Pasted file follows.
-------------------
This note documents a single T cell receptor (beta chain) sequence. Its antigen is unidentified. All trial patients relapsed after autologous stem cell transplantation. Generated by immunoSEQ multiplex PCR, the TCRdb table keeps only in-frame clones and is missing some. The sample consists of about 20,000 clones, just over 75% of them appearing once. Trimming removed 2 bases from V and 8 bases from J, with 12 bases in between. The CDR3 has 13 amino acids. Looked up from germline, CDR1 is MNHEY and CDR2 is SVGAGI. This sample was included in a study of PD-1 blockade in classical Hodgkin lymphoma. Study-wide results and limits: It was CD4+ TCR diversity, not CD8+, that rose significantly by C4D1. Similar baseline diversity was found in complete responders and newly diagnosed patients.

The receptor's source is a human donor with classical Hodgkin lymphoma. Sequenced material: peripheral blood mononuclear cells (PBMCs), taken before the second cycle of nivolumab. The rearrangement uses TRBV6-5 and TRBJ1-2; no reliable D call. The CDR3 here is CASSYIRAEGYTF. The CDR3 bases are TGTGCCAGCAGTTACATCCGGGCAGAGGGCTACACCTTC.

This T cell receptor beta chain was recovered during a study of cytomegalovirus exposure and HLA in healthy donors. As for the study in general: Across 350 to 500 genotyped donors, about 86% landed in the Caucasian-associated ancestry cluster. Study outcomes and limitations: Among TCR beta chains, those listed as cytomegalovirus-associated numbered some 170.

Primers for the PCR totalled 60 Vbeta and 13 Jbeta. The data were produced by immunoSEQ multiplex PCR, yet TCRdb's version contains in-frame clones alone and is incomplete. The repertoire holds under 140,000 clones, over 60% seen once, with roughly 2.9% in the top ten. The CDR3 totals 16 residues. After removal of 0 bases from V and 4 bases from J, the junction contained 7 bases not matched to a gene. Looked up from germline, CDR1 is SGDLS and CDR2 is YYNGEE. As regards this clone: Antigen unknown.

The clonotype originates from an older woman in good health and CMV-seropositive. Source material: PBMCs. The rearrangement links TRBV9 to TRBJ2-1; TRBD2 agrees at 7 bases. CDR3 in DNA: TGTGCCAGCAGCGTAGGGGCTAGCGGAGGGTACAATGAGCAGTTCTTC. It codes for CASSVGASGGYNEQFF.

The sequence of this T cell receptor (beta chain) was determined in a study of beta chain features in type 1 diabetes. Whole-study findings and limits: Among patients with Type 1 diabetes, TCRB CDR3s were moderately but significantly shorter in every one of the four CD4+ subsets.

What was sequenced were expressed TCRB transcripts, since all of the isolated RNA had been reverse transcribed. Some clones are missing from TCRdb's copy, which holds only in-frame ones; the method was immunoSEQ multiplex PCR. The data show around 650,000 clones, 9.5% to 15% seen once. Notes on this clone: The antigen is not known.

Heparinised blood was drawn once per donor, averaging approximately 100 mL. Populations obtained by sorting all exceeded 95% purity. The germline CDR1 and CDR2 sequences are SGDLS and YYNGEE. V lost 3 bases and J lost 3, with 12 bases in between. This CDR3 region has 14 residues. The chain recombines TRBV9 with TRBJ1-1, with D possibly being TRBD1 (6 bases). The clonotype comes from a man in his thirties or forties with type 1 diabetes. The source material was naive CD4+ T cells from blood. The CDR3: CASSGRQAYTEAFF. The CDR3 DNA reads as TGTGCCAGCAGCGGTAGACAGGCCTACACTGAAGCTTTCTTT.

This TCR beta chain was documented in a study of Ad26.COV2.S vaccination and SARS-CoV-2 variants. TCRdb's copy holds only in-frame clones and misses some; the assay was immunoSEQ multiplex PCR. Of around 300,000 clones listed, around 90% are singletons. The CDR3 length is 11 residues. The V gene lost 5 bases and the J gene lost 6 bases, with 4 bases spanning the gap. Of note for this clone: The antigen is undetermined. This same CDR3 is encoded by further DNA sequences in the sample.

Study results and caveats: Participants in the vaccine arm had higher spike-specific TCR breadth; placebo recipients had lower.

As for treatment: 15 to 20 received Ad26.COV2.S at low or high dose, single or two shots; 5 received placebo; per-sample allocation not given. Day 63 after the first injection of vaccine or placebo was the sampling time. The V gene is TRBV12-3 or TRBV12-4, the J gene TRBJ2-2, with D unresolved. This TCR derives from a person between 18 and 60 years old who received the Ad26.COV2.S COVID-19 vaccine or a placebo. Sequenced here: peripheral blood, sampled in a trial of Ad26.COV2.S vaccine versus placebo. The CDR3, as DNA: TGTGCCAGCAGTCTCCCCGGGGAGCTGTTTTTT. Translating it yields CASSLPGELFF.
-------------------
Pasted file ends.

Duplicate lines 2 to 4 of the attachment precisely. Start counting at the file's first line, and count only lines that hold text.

The receptor's source is a human donor with classical Hodgkin lymphoma. Sequenced material: peripheral blood mononuclear cells (PBMCs), taken before the second cycle of nivolumab. The rearrangement uses TRBV6-5 and TRBJ1-2; no reliable D call. The CDR3 here is CASSYIRAEGYTF. The CDR3 bases are TGTGCCAGCAGTTACATCCGGGCAGAGGGCTACACCTTC.

This T cell receptor beta chain was recovered during a study of cytomegalovirus exposure and HLA in healthy donors. As for the study in general: Across 350 to 500 genotyped donors, about 86% landed in the Caucasian-associated ancestry cluster. Study outcomes and limitations: Among TCR beta chains, those listed as cytomegalovirus-associated numbered some 170.

Primers for the PCR totalled 60 Vbeta and 13 Jbeta. The data were produced by immunoSEQ multiplex PCR, yet TCRdb's version contains in-frame clones alone and is incomplete. The repertoire holds under 140,000 clones, over 60% seen once, with roughly 2.9% in the top ten. The CDR3 totals 16 residues. After removal of 0 bases from V and 4 bases from J, the junction contained 7 bases not matched to a gene. Looked up from germline, CDR1 is SGDLS and CDR2 is YYNGEE. As regards this clone: Antigen unknown.